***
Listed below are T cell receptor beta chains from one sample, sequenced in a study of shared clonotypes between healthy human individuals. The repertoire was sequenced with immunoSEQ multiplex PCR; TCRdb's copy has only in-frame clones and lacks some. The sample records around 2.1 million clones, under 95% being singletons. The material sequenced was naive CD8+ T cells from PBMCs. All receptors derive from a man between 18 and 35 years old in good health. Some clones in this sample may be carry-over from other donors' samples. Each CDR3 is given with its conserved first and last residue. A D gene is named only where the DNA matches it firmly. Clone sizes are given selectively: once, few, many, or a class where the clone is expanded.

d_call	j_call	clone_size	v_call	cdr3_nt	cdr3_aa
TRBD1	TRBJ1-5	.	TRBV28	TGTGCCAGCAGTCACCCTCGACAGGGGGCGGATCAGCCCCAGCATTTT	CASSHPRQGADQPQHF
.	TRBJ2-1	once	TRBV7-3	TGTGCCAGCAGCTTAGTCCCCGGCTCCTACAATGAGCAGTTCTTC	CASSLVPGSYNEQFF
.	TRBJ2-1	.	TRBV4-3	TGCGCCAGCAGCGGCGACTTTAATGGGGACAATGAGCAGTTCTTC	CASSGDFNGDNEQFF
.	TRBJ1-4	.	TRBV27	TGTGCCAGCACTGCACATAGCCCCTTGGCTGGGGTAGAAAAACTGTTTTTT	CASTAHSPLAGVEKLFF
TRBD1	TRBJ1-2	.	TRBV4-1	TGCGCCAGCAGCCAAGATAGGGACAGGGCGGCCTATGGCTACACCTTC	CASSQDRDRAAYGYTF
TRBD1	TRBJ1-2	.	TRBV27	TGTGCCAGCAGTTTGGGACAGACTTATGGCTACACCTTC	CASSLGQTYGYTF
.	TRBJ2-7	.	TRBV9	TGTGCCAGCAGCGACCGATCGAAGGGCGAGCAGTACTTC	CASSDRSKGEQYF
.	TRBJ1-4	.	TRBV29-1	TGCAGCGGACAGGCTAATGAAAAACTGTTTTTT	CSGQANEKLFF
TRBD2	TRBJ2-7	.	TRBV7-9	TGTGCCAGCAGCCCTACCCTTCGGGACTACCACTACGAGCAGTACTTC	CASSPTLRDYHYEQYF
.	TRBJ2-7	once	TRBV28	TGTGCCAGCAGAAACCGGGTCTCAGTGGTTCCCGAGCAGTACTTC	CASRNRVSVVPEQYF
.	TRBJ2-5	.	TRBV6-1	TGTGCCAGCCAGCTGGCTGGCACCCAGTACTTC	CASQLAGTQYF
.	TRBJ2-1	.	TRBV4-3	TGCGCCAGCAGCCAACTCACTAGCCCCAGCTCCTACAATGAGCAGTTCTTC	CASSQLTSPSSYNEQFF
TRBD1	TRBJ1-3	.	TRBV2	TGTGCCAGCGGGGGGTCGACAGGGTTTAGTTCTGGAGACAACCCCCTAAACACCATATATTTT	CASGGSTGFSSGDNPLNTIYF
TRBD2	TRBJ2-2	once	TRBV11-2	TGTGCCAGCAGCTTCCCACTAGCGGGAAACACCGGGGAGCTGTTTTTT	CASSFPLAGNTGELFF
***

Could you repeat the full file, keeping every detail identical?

Listed below are T cell receptor beta chains from one sample, sequenced in a study of shared clonotypes between healthy human individuals. The repertoire was sequenced with immunoSEQ multiplex PCR; TCRdb's copy has only in-frame clones and lacks some. The sample records around 2.1 million clones, under 95% being singletons. The material sequenced was naive CD8+ T cells from PBMCs. All receptors derive from a man between 18 and 35 years old in good health. Some clones in this sample may be carry-over from other donors' samples. Each CDR3 is given with its conserved first and last residue. A D gene is named only where the DNA matches it firmly. Clone sizes are given selectively: once, few, many, or a class where the clone is expanded.

d_call	j_call	clone_size	v_call	cdr3_nt	cdr3_aa
TRBD1	TRBJ1-5	.	TRBV28	TGTGCCAGCAGTCACCCTCGACAGGGGGCGGATCAGCCCCAGCATTTT	CASSHPRQGADQPQHF
.	TRBJ2-1	once	TRBV7-3	TGTGCCAGCAGCTTAGTCCCCGGCTCCTACAATGAGCAGTTCTTC	CASSLVPGSYNEQFF
.	TRBJ2-1	.	TRBV4-3	TGCGCCAGCAGCGGCGACTTTAATGGGGACAATGAGCAGTTCTTC	CASSGDFNGDNEQFF
.	TRBJ1-4	.	TRBV27	TGTGCCAGCACTGCACATAGCCCCTTGGCTGGGGTAGAAAAACTGTTTTTT	CASTAHSPLAGVEKLFF
TRBD1	TRBJ1-2	.	TRBV4-1	TGCGCCAGCAGCCAAGATAGGGACAGGGCGGCCTATGGCTACACCTTC	CASSQDRDRAAYGYTF
TRBD1	TRBJ1-2	.	TRBV27	TGTGCCAGCAGTTTGGGACAGACTTATGGCTACACCTTC	CASSLGQTYGYTF
.	TRBJ2-7	.	TRBV9	TGTGCCAGCAGCGACCGATCGAAGGGCGAGCAGTACTTC	CASSDRSKGEQYF
.	TRBJ1-4	.	TRBV29-1	TGCAGCGGACAGGCTAATGAAAAACTGTTTTTT	CSGQANEKLFF
TRBD2	TRBJ2-7	.	TRBV7-9	TGTGCCAGCAGCCCTACCCTTCGGGACTACCACTACGAGCAGTACTTC	CASSPTLRDYHYEQYF
.	TRBJ2-7	once	TRBV28	TGTGCCAGCAGAAACCGGGTCTCAGTGGTTCCCGAGCAGTACTTC	CASRNRVSVVPEQYF
.	TRBJ2-5	.	TRBV6-1	TGTGCCAGCCAGCTGGCTGGCACCCAGTACTTC	CASQLAGTQYF
.	TRBJ2-1	.	TRBV4-3	TGCGCCAGCAGCCAACTCACTAGCCCCAGCTCCTACAATGAGCAGTTCTTC	CASSQLTSPSSYNEQFF
TRBD1	TRBJ1-3	.	TRBV2	TGTGCCAGCGGGGGGTCGACAGGGTTTAGTTCTGGAGACAACCCCCTAAACACCATATATTTT	CASGGSTGFSSGDNPLNTIYF
TRBD2	TRBJ2-2	once	TRBV11-2	TGTGCCAGCAGCTTCCCACTAGCGGGAAACACCGGGGAGCTGTTTTTT	CASSFPLAGNTGELFF